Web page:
How Real Time qPCR Works

Real-time PCR, also known as quantitative or qPCR, determines the actual amount of PCR product present at a given cycle. By using a fluorescent report in the PCR reaction, this process allows you to measure DNA generation in the qPCR assay. There are two methods of qPCR: SYBR Green and probe-based.

SYBR Green-based qPCR

SYBR Green qPCR allows monitoring of amplification of any double-stranded DNA sequence. It does not require probes and thus reduces assay setup and running costs. Also, multiple dyes can bind to a single amplified molecule, which increases sensitivity for detecting amplification products.

SYBR Green qPCR Video Transcript

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Real-time PCR, also known as quantitative or qPCR, determines the actual amount of PCR product present at a given cycle. By using a fluorescence report in the PCR reaction, this process allows you to measure DNA generation in the qPCR assay. 

In a SYBR Green qPCR reaction you have your template, which contains the target sequence that you are interested in. You also need primers, dNTPs and DNA polymerase of your choosing. The SYBR Green I dye is typically included in the reaction mix that contains the DNA polymerase.

Denaturation is the first step in the PCR reaction. The thermocycler heats up to roughly 95 degrees Celsius, which causes the double-stranded DNA helix to melt open into two single-stranded DNA templates.

During the annealing step, the temperature cools between 45-65 degrees Celsius and the single-stranded primers attach to the appropriate ends of the target sequence. During the cycle, DNA polymerase attaches to the primed template and begins to incorporate complementary nucleotides.

Finally, during extension, the temperature slightly rises to 65-75 degrees Celsius. DNA polymerase extends the sequence-specific primer with the incorporation of nucleotides that are complementary to the DNA template.

SYBR Green I binds all newly synthesized double-stranded DNA complexes and fluoresces. The fluorescence accumulates as cycling of PCR continues and is measured at the end of each PCR cycle. The intensity of fluorescence generated by SYBR Green I above background level (the Cq value) is measured and used to quantitate the amount of newly generated double-stranded DNA.

After repeating the denaturation, annealing and extension cycles approximately 35-40 times, you are ready to begin analysis. The Cq values can be used to quantitate starting amounts of DNA, establish a standard curve for gene expression studies or other analysis.

SYBR Green qPCR is a great option for monitoring amplification of any double-stranded DNA sequence. It does not require probes and thus reduces assay setup and running costs. Also, multiple dyes can bind to a single amplified molecule, which increases sensitivity for detecting amplification products.

Instrument compatibility is critical for qPCR. Be sure to select the right product for your instrument. In addition, qPCR methods vary on levels of fidelity, speed and convenience. We recommend using a PCR selection guide and our technical support team to select what products are right for you at SigmaAldrich.com/PCR.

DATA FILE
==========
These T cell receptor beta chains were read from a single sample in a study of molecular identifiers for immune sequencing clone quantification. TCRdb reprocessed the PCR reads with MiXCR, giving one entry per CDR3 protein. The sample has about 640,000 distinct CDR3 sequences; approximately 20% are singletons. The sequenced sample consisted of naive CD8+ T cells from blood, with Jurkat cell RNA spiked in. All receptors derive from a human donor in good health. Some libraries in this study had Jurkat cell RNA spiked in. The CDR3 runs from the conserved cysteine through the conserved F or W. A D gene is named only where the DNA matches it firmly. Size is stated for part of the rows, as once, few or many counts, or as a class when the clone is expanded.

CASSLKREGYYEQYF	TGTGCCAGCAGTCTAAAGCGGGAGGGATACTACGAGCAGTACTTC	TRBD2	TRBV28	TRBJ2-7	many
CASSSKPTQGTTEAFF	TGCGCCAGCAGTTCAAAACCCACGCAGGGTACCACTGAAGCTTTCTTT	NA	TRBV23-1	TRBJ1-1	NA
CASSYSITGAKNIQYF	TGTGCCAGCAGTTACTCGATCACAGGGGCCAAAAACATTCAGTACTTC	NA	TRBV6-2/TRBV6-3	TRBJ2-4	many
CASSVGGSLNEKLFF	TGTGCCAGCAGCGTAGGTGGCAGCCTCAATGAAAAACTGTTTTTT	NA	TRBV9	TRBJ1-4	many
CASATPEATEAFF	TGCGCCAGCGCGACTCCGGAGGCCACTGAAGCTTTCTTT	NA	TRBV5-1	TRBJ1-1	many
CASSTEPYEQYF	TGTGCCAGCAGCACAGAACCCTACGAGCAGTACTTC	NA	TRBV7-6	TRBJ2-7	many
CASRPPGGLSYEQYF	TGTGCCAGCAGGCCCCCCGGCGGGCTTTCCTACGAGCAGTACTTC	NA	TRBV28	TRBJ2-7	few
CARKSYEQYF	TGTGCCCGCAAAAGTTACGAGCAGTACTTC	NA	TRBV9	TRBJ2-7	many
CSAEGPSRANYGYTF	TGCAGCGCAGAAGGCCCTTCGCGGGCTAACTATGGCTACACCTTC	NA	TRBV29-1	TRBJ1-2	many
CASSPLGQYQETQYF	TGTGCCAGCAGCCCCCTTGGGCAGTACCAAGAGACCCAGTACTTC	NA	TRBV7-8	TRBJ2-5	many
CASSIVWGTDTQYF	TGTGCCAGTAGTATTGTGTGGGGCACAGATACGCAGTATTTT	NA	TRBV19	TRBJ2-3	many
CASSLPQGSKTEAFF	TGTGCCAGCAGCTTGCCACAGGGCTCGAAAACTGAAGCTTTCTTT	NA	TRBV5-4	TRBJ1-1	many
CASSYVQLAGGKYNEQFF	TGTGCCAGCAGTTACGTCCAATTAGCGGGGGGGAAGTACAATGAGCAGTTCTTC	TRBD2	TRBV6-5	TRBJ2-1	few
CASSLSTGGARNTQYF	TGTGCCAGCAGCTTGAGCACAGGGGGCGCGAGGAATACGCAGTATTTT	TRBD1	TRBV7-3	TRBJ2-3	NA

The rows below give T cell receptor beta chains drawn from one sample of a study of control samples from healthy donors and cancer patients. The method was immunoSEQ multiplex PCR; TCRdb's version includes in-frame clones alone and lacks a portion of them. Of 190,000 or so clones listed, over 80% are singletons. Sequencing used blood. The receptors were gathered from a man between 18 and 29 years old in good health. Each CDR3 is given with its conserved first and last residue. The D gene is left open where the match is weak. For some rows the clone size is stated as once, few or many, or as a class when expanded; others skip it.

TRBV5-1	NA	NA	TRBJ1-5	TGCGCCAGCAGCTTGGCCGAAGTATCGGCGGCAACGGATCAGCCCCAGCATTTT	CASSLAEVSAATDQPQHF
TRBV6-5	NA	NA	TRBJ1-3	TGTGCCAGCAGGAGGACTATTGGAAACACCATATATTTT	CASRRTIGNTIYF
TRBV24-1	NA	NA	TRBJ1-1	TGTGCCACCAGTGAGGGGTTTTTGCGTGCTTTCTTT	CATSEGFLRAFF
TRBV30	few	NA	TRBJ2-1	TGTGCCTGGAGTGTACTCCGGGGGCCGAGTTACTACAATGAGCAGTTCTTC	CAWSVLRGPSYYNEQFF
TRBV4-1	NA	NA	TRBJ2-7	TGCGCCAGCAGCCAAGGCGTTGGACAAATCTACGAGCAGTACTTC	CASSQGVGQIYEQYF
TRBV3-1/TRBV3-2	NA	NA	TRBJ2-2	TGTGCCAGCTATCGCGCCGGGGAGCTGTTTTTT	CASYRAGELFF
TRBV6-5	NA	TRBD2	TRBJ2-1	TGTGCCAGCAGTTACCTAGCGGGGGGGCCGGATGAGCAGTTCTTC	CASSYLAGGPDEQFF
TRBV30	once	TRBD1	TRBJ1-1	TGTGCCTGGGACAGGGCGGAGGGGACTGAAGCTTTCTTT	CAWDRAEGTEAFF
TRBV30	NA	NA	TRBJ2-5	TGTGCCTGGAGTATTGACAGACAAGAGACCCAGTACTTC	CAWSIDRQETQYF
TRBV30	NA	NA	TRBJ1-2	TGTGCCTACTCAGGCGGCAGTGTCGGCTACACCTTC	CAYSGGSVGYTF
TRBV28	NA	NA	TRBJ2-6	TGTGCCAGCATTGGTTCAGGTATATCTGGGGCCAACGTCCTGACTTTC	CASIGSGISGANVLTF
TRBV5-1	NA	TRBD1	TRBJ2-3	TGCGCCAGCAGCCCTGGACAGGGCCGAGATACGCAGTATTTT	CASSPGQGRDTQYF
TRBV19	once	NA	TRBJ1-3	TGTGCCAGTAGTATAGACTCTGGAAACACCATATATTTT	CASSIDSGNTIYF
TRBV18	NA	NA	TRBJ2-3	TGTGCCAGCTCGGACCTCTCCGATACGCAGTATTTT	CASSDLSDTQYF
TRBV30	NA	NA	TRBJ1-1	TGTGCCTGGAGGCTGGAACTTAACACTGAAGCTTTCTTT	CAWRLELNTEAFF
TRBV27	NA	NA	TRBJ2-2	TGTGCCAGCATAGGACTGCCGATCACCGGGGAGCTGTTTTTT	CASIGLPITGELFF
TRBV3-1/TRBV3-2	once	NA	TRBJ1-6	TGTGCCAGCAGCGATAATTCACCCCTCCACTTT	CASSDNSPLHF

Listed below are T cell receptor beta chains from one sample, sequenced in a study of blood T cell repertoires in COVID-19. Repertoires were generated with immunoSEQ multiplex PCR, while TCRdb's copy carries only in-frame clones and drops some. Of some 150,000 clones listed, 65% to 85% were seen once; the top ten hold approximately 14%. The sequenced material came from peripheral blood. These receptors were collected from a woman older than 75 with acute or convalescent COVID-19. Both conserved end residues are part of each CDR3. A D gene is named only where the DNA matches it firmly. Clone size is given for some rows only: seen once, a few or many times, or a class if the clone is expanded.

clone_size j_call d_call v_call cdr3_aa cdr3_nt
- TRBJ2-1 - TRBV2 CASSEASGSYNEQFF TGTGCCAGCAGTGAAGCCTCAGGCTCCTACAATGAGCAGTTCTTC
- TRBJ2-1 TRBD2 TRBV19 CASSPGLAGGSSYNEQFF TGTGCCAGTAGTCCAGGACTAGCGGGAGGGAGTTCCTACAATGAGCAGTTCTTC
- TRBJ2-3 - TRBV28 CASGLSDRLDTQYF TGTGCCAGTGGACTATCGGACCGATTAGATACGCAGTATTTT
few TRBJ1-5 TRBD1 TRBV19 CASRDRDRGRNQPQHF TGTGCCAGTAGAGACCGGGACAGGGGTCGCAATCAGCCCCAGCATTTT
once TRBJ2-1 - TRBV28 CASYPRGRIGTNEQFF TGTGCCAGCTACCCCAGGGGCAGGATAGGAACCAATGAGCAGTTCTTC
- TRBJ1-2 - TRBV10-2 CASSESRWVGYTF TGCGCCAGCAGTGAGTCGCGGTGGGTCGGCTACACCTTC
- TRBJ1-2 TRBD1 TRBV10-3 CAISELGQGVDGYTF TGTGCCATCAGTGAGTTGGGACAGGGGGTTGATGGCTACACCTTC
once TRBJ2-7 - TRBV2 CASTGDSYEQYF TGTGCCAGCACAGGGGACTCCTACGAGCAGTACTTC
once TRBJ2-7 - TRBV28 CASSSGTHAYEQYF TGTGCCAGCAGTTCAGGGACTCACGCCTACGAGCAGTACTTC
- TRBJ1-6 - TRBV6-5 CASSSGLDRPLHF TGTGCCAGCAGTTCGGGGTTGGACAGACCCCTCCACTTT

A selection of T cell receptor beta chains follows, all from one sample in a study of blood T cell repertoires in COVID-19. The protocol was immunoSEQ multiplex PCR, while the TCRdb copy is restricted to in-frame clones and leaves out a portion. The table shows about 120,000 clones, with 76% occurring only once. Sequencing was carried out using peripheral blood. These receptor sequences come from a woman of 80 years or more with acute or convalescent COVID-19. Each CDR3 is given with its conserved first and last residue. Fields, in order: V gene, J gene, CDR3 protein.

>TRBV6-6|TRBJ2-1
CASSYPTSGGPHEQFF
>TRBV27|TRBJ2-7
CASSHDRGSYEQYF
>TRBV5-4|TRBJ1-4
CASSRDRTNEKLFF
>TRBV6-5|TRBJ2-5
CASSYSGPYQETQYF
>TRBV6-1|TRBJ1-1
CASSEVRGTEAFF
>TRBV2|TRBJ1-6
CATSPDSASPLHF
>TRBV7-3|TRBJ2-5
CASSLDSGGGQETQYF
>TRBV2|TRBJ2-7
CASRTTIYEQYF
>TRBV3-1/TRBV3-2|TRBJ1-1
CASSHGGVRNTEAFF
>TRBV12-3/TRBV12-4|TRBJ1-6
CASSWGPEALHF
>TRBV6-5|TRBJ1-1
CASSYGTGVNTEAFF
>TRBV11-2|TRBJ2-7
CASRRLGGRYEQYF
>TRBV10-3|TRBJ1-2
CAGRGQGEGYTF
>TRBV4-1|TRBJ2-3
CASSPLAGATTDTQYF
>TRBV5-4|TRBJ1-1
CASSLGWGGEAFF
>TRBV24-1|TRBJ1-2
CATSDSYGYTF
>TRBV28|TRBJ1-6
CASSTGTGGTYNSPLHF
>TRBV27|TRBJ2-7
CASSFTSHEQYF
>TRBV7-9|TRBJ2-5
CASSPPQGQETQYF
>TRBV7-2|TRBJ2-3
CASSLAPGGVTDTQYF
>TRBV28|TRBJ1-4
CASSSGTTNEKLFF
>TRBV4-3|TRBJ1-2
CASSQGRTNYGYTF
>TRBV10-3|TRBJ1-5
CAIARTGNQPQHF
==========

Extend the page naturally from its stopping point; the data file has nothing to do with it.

Probe-based qPCR

Probe-based qPCR allows for specific hybridization. The targeted nature of probe-based qPCR leads to low background and eliminates the presence of false positives. You can also label probes with different, distinguishable reporter dyes to allow for amplification of two distinct sequences in one reaction tube.

Probe-based qPCR Video Transcript

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Real-time PCR, also known as quantitative or qPCR, determines the actual amount of PCR product present at a given cycle. By using a fluorescence report in the PCR reaction, this process allows you to measure DNA generation in the qPCR assay. 

In a probe-based qPCR reaction you have your template, which contains the target sequence that you are interested in. You also need primers, dNTPs and DNA polymerase of your choosing. In addition, you will need a probe labeled with both a reporter molecule and quencher molecule. Typically probes are sold as separate, custom products because they are specific to the target sequence.

Denaturation is the first step in the PCR reaction. The thermocycler heats up to roughly 95 degrees Celsius, which causes the double-stranded DNA helix to melt open into two single-stranded DNA templates.

During the annealing step, the temperature cools between 45-65 degrees Celsius and the single-stranded primers attach to the appropriate ends of the target sequence. During the cycle, DNA polymerase attaches to the primed template and begins to incorporate complementary nucleotides.

Finally, during extension, the temperature slightly rises to 65-75 degrees Celsius. During this phase, DNA polymerase extends the sequence-specific primer with the incorporation of nucleotides that are complementary to the DNA template. The DNA polymerase then displaces the reporter molecule from the probe resulting in fluorescence.

The fluorescence accumulates as cycling of PCR continues and is measured at the end of each PCR cycle. The intensity of the fluorescence generated by the reporter molecule above background level (the Cq value) is measured and used to quantitate the amount of newly generated double-stranded DNA strands.

After repeating the denaturation, annealing and extension cycles approximately 35-40 times, you are ready to begin analysis. The Cq values can be used to quantitate starting amounts of DNA, establish a standard curve for gene expression studies or other analysis.

Probe-based qPCR is a great option for specific hybridization, no false positives, and amplification of two distinct sequences in one reaction tube.

Learn more about our complete PCR portfolio and how to select the right reagents for your experiment.